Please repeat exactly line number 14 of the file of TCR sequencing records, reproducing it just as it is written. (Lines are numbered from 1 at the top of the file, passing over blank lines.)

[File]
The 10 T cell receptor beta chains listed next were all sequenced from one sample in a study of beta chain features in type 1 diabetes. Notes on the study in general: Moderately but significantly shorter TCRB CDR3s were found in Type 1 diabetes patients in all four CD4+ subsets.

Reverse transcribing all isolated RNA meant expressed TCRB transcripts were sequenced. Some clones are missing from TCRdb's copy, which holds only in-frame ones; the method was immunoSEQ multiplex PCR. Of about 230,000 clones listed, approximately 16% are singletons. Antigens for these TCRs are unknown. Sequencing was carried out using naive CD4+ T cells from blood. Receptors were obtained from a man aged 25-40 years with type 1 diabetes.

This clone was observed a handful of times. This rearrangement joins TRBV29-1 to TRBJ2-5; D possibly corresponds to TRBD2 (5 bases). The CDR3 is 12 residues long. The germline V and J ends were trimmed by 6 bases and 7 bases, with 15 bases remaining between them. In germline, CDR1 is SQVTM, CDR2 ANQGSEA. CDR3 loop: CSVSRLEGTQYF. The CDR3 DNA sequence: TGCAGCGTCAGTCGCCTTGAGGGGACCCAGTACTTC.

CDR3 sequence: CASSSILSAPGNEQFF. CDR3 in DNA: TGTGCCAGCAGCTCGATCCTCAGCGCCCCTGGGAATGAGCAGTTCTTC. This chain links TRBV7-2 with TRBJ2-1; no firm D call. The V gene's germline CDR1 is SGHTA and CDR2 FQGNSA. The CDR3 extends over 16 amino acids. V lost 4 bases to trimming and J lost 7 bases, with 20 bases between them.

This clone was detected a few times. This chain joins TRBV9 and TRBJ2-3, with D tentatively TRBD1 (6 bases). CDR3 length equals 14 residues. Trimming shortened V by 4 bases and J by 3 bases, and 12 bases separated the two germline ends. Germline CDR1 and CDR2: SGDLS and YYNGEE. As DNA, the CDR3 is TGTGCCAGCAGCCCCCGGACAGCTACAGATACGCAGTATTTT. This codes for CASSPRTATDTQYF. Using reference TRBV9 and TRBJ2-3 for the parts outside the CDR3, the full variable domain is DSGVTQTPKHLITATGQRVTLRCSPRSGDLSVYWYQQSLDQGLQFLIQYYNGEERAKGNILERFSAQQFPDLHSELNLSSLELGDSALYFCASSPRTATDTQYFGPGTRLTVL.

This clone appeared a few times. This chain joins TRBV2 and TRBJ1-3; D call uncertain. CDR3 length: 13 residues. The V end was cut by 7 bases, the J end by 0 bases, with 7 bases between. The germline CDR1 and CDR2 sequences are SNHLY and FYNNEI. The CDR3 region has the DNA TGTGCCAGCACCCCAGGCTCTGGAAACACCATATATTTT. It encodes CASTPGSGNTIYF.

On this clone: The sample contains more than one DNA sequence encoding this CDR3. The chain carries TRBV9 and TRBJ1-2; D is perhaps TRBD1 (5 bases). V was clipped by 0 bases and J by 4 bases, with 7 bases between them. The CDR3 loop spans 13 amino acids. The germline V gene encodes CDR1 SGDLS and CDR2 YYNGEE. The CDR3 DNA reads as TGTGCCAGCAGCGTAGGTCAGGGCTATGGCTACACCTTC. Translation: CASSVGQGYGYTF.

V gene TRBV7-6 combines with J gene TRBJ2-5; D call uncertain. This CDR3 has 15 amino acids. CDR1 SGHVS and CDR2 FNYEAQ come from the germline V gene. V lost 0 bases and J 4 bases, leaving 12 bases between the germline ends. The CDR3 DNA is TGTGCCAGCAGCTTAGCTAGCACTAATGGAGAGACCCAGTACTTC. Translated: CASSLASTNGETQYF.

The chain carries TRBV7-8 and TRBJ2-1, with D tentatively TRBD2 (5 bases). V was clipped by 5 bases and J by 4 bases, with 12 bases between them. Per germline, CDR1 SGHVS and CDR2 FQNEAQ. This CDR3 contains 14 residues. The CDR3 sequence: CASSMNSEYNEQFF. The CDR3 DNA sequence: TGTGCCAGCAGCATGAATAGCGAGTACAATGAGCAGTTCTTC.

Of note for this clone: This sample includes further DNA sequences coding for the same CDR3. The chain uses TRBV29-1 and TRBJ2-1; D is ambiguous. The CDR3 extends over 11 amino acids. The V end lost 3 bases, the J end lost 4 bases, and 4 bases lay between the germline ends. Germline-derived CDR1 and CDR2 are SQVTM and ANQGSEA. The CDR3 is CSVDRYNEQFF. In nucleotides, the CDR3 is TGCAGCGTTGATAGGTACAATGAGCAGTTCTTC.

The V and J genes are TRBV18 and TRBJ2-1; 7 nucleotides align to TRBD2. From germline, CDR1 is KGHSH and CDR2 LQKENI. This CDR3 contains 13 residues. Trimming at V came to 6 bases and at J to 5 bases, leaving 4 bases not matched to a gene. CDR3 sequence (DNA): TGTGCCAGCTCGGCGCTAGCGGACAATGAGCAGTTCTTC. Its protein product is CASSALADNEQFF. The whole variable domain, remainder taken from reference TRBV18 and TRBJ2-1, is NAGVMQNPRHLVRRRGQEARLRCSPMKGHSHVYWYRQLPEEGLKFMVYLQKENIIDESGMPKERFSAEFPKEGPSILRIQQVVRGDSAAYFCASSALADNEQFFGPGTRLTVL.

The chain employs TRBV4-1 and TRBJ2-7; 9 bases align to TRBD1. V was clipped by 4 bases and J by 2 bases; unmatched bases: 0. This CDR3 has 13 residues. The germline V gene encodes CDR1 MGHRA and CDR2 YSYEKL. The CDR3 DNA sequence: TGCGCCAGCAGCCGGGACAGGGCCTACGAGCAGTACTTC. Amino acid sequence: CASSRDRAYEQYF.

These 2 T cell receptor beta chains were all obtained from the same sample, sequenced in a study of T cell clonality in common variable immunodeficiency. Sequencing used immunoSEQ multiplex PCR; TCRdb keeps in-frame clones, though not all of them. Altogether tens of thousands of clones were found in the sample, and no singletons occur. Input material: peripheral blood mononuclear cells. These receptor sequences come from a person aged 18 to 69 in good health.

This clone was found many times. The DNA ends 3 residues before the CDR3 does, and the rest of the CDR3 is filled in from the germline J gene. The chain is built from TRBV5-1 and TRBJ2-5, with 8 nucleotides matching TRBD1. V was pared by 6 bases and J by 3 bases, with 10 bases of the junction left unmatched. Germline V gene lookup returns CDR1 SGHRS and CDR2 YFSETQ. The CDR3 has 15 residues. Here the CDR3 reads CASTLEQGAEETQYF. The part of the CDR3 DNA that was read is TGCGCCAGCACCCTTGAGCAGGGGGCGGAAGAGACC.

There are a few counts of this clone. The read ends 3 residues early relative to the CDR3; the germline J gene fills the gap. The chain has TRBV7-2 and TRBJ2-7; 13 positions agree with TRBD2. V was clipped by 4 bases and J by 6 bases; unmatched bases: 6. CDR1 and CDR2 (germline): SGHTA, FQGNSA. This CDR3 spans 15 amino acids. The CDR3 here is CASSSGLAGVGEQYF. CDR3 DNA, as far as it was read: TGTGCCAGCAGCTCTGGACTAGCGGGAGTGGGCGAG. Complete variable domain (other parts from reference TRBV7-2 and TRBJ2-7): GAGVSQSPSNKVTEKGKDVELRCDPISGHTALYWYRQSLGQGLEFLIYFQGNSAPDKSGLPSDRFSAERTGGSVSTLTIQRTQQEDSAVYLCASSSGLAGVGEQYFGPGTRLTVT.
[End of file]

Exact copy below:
This clone was found many times. The DNA ends 3 residues before the CDR3 does, and the rest of the CDR3 is filled in from the germline J gene. The chain is built from TRBV5-1 and TRBJ2-5, with 8 nucleotides matching TRBD1. V was pared by 6 bases and J by 3 bases, with 10 bases of the junction left unmatched. Germline V gene lookup returns CDR1 SGHRS and CDR2 YFSETQ. The CDR3 has 15 residues. Here the CDR3 reads CASTLEQGAEETQYF. The part of the CDR3 DNA that was read is TGCGCCAGCACCCTTGAGCAGGGGGCGGAAGAGACC.